You can also sit on your couch and learn the skills you’d be paying almost $500/hr for in the cockpit. That was the spirit behind this lesson on how to use Tim’s VOR Simulator, but I know that others before me have done a better job explaining radio navigation, so I didn’t want to duplicate effort there. And here’s one of those others, doing a lecture on VOR Basics. This is a very clear and organized lesson from a well-spoken and well-prepared instructor–I didn’t hear an Ummm… or Uhhhh… in the whole lesson, which gives you an idea of how much forethought went into his presentation.
Several friends and I got some bad news last week. The school that we went to contacted the 8 of us that finished our CFIs over a year ago to tell us that they would not be hiring any of us, and would only be considering more recent CFI graduates. The news hit us pretty hard, but I knew this was coming. The market is flooded with CFIs and schools are still training new ones up. At the same time, Sallie Mae has pretty much stopped lending to flight students. This has been a 1-2 punch to the CFI market. As the supply of CFIs has increased, the supply of students with financing–and therefore the demand for CFIs–has collapsed. This isn’t even considering the trouble 1000-hr CFIs are having finding jobs. Some schools have resorted to firing 1000-hr CFIs to artificially inflate the demand for their low-time CFIs. Other schools are keeping their CFIs on longer. Somebody loses in either scenario.
Even though the school I went to routinely hired guys who had been out for >6 months, I think they’ve reach the point where they have so many CFIs looking for work that they had to start cutting some of us off. They laid off two 1000-hr instructors and didn’t replace them, and the school is still having trouble filling their schedule. There just aren’t enough students out there who can get the money to start training. This is an industry-wide problem, and contraction in the flight instruction market is going to continue for a while.
For those of us who didn’t get a job right out of school, this is probably where our aviation careers will end. Even though I’ve spent the time furthering my education in other ways (like taking HAI courses), our cockpit skills have been slowly degrading. A good student and pilot who hasn’t flown much in the last year stands no chance against even a marginal student who just got his certificate and whose skills are sharp. That’s what it means when an old timer tells you that timing is everything in this industry.The tragedy for 2 of my friends is that both had 6-month breaks in their training (one for an instructor he wasn’t progressing with, and the other to take a job to save up for her Commercial and CFI tickets). In all probability, they’d at least be at 1000 hrs now.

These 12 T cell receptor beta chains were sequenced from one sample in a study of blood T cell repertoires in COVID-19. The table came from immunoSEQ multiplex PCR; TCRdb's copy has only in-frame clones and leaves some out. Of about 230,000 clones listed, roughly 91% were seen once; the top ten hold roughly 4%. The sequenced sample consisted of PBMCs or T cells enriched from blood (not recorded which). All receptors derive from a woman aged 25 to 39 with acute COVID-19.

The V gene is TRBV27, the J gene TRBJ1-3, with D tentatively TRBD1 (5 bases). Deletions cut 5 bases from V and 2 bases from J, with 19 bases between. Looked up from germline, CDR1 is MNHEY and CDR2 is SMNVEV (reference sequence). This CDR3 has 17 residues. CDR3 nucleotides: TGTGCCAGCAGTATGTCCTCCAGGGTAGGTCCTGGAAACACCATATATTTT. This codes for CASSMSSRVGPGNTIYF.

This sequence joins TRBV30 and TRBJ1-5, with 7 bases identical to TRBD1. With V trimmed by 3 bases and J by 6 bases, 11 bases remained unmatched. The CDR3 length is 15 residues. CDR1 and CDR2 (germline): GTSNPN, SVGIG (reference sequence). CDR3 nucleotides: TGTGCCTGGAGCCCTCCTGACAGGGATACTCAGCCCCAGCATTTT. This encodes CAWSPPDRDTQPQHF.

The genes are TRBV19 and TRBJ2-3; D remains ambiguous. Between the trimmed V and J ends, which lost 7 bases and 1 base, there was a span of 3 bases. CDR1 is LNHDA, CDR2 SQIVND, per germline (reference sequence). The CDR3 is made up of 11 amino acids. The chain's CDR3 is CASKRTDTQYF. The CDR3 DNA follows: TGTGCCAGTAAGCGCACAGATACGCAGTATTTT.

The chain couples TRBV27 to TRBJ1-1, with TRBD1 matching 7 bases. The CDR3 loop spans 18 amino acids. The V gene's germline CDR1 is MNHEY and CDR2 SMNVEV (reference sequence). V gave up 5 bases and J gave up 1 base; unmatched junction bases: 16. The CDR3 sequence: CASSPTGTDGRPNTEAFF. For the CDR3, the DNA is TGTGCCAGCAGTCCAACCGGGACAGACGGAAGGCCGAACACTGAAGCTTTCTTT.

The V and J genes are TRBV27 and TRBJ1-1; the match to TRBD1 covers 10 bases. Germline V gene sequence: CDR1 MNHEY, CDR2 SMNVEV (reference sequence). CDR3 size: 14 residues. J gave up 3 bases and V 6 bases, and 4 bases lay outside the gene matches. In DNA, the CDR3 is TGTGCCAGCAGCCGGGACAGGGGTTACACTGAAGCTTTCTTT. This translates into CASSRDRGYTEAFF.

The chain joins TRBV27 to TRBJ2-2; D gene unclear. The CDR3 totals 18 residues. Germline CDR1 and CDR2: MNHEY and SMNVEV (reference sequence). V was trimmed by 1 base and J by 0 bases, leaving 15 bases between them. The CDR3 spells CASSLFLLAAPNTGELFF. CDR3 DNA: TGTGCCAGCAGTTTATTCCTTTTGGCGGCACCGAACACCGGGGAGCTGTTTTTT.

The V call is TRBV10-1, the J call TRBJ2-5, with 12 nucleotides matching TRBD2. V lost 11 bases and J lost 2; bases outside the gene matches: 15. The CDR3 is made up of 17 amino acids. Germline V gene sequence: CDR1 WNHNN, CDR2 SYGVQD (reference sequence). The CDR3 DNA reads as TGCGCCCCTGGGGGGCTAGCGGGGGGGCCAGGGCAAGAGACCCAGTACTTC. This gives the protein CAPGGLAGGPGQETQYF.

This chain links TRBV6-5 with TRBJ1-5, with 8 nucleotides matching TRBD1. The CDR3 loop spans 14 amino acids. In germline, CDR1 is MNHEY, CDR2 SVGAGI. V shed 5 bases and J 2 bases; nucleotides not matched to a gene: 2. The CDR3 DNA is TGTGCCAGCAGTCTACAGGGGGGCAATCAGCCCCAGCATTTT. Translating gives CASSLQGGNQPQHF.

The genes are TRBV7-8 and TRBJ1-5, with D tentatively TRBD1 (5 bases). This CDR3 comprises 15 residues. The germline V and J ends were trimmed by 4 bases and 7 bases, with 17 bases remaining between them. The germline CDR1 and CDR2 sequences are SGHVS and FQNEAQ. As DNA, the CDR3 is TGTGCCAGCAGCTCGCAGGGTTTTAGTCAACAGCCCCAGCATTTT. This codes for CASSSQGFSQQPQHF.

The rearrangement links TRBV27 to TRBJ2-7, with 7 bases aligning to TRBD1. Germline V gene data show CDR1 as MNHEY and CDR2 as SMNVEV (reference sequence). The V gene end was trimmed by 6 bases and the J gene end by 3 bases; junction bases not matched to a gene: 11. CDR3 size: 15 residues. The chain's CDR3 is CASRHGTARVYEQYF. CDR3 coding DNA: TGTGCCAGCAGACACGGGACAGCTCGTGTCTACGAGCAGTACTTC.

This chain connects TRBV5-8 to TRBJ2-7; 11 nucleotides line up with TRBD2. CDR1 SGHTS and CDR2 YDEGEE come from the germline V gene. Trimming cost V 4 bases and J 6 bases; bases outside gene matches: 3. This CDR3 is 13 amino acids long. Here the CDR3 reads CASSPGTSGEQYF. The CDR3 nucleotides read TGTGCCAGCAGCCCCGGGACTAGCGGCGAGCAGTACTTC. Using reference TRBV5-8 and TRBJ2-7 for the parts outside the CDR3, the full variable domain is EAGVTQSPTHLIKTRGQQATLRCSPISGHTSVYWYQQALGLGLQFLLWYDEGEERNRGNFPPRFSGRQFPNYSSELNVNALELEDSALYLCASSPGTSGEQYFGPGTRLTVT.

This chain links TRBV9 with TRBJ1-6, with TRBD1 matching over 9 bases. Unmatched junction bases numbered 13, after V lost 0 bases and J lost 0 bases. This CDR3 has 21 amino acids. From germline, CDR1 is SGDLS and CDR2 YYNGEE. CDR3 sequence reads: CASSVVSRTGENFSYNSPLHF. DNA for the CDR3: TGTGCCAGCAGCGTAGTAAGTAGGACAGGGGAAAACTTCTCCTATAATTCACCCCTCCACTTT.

This is also a harbinger for the future. Everybody that I’ve talked to in the industry has been saying that Sallie Mae is very reluctant to start lending again. As long as that’s the case, the flight instruction industry is going to be reliant on money from the VA and GI Bill, and from foreign students or students who have saved up enough on their own. This is a small slice of the student pie compared to what flight schools were getting from Sallie Mae and other lenders several years ago. Schools that can’t tap those other student pools are going to fail, and they’ll be dumping their medium-time CFIs onto the market. When schools start hiring again, their CFIs that just recently finished will be first in line, and those medium-time CFIs from failed schools are going to be the next most attractive candidates. You can see this in the few advertised CFI jobs–the ones that are out there are asking for a minimum of 500 hrs TT.
I’m not sure what I’m going to do. At the Vegas career seminar 2 years ago, I talked to BoatPix but didn’t follow up on it thinking that I’d make the cut and get hired at my school. My timing couldn’t be worse: Silverstate had just failed, and I graduated right after 6 other students; 2 of them had just gotten hired. It was months before any of the other instructors got jobs and left, and 2 that left weren’t replaced. Especially in this economy, getting hired by another school is an improbable event, and last year at HAI half the schools I talked to wouldn’t even take a resume from me (I’m sure the others pitched my resumes before they left the building). BoatPix is now also swamped with CFIs who got on before the economy crashed. That leaves me with approximately zero options for now.